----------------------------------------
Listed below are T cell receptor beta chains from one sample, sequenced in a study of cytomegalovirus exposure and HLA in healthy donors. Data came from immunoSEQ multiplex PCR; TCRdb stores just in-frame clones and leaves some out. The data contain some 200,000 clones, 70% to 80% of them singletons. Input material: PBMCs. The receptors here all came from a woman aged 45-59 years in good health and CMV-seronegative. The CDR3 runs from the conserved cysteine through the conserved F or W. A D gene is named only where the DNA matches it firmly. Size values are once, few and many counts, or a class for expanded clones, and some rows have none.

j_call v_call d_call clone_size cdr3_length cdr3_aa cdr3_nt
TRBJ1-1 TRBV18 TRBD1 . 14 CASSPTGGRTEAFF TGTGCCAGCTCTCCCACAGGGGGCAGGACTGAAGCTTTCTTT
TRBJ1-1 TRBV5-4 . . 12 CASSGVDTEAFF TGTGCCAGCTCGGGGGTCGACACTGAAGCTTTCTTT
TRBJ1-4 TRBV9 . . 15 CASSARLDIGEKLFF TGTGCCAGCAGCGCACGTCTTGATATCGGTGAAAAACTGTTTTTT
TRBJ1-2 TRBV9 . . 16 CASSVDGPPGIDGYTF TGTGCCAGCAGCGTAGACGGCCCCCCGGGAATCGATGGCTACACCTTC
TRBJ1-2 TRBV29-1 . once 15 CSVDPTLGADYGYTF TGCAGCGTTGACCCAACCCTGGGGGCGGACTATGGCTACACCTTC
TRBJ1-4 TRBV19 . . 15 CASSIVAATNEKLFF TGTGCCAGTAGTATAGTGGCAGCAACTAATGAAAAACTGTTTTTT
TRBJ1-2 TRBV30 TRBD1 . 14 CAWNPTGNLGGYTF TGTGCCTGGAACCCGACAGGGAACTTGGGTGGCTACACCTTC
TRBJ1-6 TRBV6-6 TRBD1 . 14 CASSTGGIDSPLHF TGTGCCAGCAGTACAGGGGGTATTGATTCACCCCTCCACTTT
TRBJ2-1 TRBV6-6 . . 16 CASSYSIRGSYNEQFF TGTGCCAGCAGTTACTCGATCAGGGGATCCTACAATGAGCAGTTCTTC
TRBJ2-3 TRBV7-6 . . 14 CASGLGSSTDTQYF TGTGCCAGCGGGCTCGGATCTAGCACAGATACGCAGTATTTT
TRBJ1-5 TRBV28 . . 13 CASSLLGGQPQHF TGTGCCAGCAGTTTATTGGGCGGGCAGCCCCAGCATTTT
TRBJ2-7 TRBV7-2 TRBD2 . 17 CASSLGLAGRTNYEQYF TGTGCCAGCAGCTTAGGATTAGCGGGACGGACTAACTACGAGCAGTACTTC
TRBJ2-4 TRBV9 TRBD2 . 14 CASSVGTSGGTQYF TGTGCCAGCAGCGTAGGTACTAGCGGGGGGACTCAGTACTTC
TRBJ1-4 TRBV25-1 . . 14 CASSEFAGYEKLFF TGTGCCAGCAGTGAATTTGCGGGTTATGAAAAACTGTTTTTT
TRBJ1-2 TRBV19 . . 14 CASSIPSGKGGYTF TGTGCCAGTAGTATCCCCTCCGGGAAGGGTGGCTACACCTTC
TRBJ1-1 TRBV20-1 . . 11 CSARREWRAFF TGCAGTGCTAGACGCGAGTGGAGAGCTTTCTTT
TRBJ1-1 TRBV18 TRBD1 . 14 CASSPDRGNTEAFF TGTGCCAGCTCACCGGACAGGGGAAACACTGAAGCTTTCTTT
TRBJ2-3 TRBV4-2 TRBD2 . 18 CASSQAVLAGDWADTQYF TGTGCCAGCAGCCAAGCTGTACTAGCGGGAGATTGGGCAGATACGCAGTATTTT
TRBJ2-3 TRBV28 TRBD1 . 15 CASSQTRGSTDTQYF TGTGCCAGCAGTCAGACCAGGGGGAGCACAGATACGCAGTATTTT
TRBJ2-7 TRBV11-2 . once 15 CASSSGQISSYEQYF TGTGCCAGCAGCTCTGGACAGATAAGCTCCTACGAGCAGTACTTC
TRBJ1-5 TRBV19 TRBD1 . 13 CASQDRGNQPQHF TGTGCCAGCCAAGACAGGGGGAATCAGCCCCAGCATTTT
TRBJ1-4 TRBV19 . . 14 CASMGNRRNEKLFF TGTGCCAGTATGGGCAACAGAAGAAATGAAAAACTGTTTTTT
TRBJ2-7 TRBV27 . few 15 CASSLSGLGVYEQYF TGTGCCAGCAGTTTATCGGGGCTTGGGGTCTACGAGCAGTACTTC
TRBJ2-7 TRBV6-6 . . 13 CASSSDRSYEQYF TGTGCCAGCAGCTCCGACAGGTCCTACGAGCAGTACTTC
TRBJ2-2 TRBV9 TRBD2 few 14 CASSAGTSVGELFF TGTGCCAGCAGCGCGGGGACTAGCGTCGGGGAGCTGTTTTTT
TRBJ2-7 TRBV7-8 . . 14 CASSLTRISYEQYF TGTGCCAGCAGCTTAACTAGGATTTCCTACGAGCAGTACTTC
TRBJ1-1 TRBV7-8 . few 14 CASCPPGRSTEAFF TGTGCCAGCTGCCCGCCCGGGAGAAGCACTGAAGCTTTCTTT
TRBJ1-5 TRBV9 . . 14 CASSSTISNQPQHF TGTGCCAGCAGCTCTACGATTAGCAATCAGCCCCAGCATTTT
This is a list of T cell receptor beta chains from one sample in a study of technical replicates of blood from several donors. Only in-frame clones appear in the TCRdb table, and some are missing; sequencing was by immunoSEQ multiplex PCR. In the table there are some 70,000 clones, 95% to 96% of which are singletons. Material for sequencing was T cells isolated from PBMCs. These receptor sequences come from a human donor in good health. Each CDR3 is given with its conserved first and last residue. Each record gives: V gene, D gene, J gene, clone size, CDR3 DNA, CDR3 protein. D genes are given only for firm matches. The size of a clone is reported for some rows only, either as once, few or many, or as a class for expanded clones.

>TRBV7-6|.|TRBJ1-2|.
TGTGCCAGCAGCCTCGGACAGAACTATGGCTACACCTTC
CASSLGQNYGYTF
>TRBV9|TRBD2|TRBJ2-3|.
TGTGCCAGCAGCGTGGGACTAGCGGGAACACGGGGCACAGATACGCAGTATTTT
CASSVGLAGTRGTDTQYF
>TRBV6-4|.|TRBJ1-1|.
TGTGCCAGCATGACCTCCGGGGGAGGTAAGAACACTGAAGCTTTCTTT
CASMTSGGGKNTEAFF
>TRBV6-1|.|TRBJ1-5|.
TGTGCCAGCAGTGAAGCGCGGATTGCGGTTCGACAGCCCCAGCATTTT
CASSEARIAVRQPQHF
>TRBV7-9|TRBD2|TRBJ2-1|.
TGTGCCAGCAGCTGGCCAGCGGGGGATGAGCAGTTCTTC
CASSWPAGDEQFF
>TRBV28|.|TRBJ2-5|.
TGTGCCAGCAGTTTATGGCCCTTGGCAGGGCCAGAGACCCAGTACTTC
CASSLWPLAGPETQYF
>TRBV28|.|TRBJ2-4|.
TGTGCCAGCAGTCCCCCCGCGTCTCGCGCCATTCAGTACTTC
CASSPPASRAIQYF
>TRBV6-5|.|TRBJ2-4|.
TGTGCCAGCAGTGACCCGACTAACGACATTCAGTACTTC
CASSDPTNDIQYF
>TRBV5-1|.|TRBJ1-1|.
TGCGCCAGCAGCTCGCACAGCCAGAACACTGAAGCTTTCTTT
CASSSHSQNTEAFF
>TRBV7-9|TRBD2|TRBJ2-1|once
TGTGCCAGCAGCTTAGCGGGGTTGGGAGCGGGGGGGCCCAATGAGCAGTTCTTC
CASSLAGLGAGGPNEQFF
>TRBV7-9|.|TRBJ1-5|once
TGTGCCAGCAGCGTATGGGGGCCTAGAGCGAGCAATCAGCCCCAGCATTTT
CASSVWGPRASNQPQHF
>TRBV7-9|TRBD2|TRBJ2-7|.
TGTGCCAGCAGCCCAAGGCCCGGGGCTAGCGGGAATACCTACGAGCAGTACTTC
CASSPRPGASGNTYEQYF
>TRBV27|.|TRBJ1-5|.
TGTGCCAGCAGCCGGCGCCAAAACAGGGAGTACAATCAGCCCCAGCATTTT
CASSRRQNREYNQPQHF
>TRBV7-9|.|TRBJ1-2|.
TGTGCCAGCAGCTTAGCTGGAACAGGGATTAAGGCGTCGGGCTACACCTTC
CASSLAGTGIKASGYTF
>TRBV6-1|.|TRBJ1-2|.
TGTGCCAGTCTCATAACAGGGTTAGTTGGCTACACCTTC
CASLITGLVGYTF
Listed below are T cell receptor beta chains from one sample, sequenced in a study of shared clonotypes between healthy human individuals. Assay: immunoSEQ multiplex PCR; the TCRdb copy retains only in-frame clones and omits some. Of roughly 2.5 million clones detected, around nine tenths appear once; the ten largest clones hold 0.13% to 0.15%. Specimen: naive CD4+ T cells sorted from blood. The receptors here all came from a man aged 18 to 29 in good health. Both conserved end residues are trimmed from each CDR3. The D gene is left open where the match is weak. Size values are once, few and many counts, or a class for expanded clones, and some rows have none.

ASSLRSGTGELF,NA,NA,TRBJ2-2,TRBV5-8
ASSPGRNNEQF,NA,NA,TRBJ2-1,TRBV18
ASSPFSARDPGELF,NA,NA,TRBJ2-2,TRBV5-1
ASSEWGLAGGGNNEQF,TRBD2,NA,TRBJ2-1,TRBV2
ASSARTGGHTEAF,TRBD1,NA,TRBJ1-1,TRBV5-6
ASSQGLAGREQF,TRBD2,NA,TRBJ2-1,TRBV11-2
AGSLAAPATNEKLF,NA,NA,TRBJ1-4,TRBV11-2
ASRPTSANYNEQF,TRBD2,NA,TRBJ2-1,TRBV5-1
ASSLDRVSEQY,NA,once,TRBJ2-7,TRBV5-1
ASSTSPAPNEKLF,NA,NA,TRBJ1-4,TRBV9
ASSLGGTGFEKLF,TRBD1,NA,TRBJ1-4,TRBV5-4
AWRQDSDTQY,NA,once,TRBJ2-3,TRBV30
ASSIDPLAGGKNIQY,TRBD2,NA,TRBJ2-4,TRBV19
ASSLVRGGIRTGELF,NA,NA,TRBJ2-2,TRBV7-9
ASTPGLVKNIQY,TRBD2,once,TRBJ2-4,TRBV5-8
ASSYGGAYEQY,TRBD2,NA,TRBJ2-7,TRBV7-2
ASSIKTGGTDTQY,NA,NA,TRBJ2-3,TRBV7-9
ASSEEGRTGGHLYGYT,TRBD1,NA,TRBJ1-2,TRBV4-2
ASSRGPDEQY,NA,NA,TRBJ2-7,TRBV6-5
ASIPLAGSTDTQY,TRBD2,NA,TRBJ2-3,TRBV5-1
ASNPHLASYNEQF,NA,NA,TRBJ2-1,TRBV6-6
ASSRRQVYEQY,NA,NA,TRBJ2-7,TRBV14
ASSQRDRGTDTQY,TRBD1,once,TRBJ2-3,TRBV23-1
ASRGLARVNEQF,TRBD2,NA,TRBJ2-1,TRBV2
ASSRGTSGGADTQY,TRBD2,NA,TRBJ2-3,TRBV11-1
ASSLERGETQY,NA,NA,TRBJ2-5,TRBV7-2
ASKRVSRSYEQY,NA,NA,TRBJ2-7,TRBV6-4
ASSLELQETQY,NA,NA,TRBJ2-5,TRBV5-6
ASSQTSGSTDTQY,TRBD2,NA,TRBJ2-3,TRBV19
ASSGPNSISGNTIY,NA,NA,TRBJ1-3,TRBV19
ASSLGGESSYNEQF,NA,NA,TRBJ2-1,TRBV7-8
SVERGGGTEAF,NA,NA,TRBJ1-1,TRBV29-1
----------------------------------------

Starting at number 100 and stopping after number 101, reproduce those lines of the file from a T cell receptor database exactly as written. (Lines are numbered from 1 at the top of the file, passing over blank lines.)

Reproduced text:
ASSQRDRGTDTQY,TRBD1,once,TRBJ2-3,TRBV23-1
ASRGLARVNEQF,TRBD2,NA,TRBJ2-1,TRBV2